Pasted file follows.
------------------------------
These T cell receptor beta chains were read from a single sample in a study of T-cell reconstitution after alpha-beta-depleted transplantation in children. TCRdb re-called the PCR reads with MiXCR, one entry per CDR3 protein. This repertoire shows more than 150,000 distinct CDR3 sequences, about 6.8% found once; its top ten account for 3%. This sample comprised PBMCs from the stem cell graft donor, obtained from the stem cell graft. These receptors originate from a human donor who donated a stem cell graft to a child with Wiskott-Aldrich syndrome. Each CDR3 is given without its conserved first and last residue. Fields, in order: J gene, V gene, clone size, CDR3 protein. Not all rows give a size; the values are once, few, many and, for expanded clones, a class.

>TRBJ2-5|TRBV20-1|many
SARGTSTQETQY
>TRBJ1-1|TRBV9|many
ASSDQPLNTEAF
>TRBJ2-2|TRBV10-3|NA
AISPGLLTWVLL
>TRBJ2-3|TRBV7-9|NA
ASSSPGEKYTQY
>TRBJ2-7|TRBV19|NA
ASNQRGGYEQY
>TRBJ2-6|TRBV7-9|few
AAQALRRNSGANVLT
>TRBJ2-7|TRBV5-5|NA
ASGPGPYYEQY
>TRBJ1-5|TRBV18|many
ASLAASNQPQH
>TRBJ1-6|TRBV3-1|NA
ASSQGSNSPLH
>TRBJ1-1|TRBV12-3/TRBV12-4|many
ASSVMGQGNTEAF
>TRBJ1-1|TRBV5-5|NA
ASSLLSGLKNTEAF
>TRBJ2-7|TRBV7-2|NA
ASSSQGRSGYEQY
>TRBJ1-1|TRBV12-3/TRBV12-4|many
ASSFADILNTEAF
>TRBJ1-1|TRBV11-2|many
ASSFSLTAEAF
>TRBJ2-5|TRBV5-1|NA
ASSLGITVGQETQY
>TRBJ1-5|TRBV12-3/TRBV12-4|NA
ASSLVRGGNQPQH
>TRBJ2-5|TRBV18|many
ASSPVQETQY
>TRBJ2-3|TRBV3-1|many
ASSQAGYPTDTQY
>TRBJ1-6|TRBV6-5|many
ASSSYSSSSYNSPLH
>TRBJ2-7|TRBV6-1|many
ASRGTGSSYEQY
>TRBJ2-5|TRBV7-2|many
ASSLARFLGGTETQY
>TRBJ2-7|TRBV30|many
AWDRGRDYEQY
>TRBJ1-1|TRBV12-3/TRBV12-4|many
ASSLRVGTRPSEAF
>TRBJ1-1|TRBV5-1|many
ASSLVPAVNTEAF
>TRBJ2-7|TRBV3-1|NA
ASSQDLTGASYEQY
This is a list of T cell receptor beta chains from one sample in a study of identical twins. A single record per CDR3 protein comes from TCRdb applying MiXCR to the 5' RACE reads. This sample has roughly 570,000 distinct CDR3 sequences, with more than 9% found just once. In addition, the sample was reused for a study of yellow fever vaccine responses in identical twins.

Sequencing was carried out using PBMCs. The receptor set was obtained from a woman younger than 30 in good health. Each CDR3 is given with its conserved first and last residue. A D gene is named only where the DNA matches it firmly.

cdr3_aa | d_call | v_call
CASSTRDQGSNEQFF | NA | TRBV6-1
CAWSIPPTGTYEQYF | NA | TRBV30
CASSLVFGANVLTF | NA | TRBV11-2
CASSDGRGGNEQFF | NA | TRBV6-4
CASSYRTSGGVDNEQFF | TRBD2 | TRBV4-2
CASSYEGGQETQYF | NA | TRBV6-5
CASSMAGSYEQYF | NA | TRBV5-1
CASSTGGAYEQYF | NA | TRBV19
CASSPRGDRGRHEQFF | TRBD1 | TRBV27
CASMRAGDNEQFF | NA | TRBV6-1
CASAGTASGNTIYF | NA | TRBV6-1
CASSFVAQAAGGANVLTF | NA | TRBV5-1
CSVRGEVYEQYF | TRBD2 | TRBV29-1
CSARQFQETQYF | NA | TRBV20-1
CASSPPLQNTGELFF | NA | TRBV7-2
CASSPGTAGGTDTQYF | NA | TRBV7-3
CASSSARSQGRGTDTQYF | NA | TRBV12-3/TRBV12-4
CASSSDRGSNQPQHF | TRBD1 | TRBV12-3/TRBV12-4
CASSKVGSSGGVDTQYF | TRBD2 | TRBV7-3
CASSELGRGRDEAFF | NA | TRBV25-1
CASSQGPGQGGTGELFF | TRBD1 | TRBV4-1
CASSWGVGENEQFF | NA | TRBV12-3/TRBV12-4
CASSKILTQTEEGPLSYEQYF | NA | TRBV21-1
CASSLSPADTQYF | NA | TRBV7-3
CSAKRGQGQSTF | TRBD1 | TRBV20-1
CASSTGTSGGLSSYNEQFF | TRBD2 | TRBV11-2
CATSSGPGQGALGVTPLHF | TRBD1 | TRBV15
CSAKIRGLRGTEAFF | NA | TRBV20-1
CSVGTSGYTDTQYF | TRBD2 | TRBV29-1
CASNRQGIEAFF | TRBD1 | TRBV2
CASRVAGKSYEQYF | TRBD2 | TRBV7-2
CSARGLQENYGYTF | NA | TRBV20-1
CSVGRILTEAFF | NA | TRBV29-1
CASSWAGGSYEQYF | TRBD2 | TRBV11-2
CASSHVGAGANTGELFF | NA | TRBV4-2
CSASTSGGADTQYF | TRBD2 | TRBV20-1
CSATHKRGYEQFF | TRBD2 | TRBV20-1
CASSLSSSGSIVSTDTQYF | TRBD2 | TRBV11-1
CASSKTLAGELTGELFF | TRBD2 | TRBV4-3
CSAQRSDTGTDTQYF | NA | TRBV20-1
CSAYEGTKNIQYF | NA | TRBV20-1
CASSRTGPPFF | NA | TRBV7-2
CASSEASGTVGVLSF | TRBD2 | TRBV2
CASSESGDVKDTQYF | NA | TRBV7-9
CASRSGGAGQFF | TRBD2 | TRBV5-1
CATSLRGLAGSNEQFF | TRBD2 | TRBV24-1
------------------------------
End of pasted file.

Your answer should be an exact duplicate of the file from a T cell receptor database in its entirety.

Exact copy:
These T cell receptor beta chains were read from a single sample in a study of T-cell reconstitution after alpha-beta-depleted transplantation in children. TCRdb re-called the PCR reads with MiXCR, one entry per CDR3 protein. This repertoire shows more than 150,000 distinct CDR3 sequences, about 6.8% found once; its top ten account for 3%. This sample comprised PBMCs from the stem cell graft donor, obtained from the stem cell graft. These receptors originate from a human donor who donated a stem cell graft to a child with Wiskott-Aldrich syndrome. Each CDR3 is given without its conserved first and last residue. Fields, in order: J gene, V gene, clone size, CDR3 protein. Not all rows give a size; the values are once, few, many and, for expanded clones, a class.

>TRBJ2-5|TRBV20-1|many
SARGTSTQETQY
>TRBJ1-1|TRBV9|many
ASSDQPLNTEAF
>TRBJ2-2|TRBV10-3|NA
AISPGLLTWVLL
>TRBJ2-3|TRBV7-9|NA
ASSSPGEKYTQY
>TRBJ2-7|TRBV19|NA
ASNQRGGYEQY
>TRBJ2-6|TRBV7-9|few
AAQALRRNSGANVLT
>TRBJ2-7|TRBV5-5|NA
ASGPGPYYEQY
>TRBJ1-5|TRBV18|many
ASLAASNQPQH
>TRBJ1-6|TRBV3-1|NA
ASSQGSNSPLH
>TRBJ1-1|TRBV12-3/TRBV12-4|many
ASSVMGQGNTEAF
>TRBJ1-1|TRBV5-5|NA
ASSLLSGLKNTEAF
>TRBJ2-7|TRBV7-2|NA
ASSSQGRSGYEQY
>TRBJ1-1|TRBV12-3/TRBV12-4|many
ASSFADILNTEAF
>TRBJ1-1|TRBV11-2|many
ASSFSLTAEAF
>TRBJ2-5|TRBV5-1|NA
ASSLGITVGQETQY
>TRBJ1-5|TRBV12-3/TRBV12-4|NA
ASSLVRGGNQPQH
>TRBJ2-5|TRBV18|many
ASSPVQETQY
>TRBJ2-3|TRBV3-1|many
ASSQAGYPTDTQY
>TRBJ1-6|TRBV6-5|many
ASSSYSSSSYNSPLH
>TRBJ2-7|TRBV6-1|many
ASRGTGSSYEQY
>TRBJ2-5|TRBV7-2|many
ASSLARFLGGTETQY
>TRBJ2-7|TRBV30|many
AWDRGRDYEQY
>TRBJ1-1|TRBV12-3/TRBV12-4|many
ASSLRVGTRPSEAF
>TRBJ1-1|TRBV5-1|many
ASSLVPAVNTEAF
>TRBJ2-7|TRBV3-1|NA
ASSQDLTGASYEQY
This is a list of T cell receptor beta chains from one sample in a study of identical twins. A single record per CDR3 protein comes from TCRdb applying MiXCR to the 5' RACE reads. This sample has roughly 570,000 distinct CDR3 sequences, with more than 9% found just once. In addition, the sample was reused for a study of yellow fever vaccine responses in identical twins.

Sequencing was carried out using PBMCs. The receptor set was obtained from a woman younger than 30 in good health. Each CDR3 is given with its conserved first and last residue. A D gene is named only where the DNA matches it firmly.

cdr3_aa | d_call | v_call
CASSTRDQGSNEQFF | NA | TRBV6-1
CAWSIPPTGTYEQYF | NA | TRBV30
CASSLVFGANVLTF | NA | TRBV11-2
CASSDGRGGNEQFF | NA | TRBV6-4
CASSYRTSGGVDNEQFF | TRBD2 | TRBV4-2
CASSYEGGQETQYF | NA | TRBV6-5
CASSMAGSYEQYF | NA | TRBV5-1
CASSTGGAYEQYF | NA | TRBV19
CASSPRGDRGRHEQFF | TRBD1 | TRBV27
CASMRAGDNEQFF | NA | TRBV6-1
CASAGTASGNTIYF | NA | TRBV6-1
CASSFVAQAAGGANVLTF | NA | TRBV5-1
CSVRGEVYEQYF | TRBD2 | TRBV29-1
CSARQFQETQYF | NA | TRBV20-1
CASSPPLQNTGELFF | NA | TRBV7-2
CASSPGTAGGTDTQYF | NA | TRBV7-3
CASSSARSQGRGTDTQYF | NA | TRBV12-3/TRBV12-4
CASSSDRGSNQPQHF | TRBD1 | TRBV12-3/TRBV12-4
CASSKVGSSGGVDTQYF | TRBD2 | TRBV7-3
CASSELGRGRDEAFF | NA | TRBV25-1
CASSQGPGQGGTGELFF | TRBD1 | TRBV4-1
CASSWGVGENEQFF | NA | TRBV12-3/TRBV12-4
CASSKILTQTEEGPLSYEQYF | NA | TRBV21-1
CASSLSPADTQYF | NA | TRBV7-3
CSAKRGQGQSTF | TRBD1 | TRBV20-1
CASSTGTSGGLSSYNEQFF | TRBD2 | TRBV11-2
CATSSGPGQGALGVTPLHF | TRBD1 | TRBV15
CSAKIRGLRGTEAFF | NA | TRBV20-1
CSVGTSGYTDTQYF | TRBD2 | TRBV29-1
CASNRQGIEAFF | TRBD1 | TRBV2
CASRVAGKSYEQYF | TRBD2 | TRBV7-2
CSARGLQENYGYTF | NA | TRBV20-1
CSVGRILTEAFF | NA | TRBV29-1
CASSWAGGSYEQYF | TRBD2 | TRBV11-2
CASSHVGAGANTGELFF | NA | TRBV4-2
CSASTSGGADTQYF | TRBD2 | TRBV20-1
CSATHKRGYEQFF | TRBD2 | TRBV20-1
CASSLSSSGSIVSTDTQYF | TRBD2 | TRBV11-1
CASSKTLAGELTGELFF | TRBD2 | TRBV4-3
CSAQRSDTGTDTQYF | NA | TRBV20-1
CSAYEGTKNIQYF | NA | TRBV20-1
CASSRTGPPFF | NA | TRBV7-2
CASSEASGTVGVLSF | TRBD2 | TRBV2
CASSESGDVKDTQYF | NA | TRBV7-9
CASRSGGAGQFF | TRBD2 | TRBV5-1
CATSLRGLAGSNEQFF | TRBD2 | TRBV24-1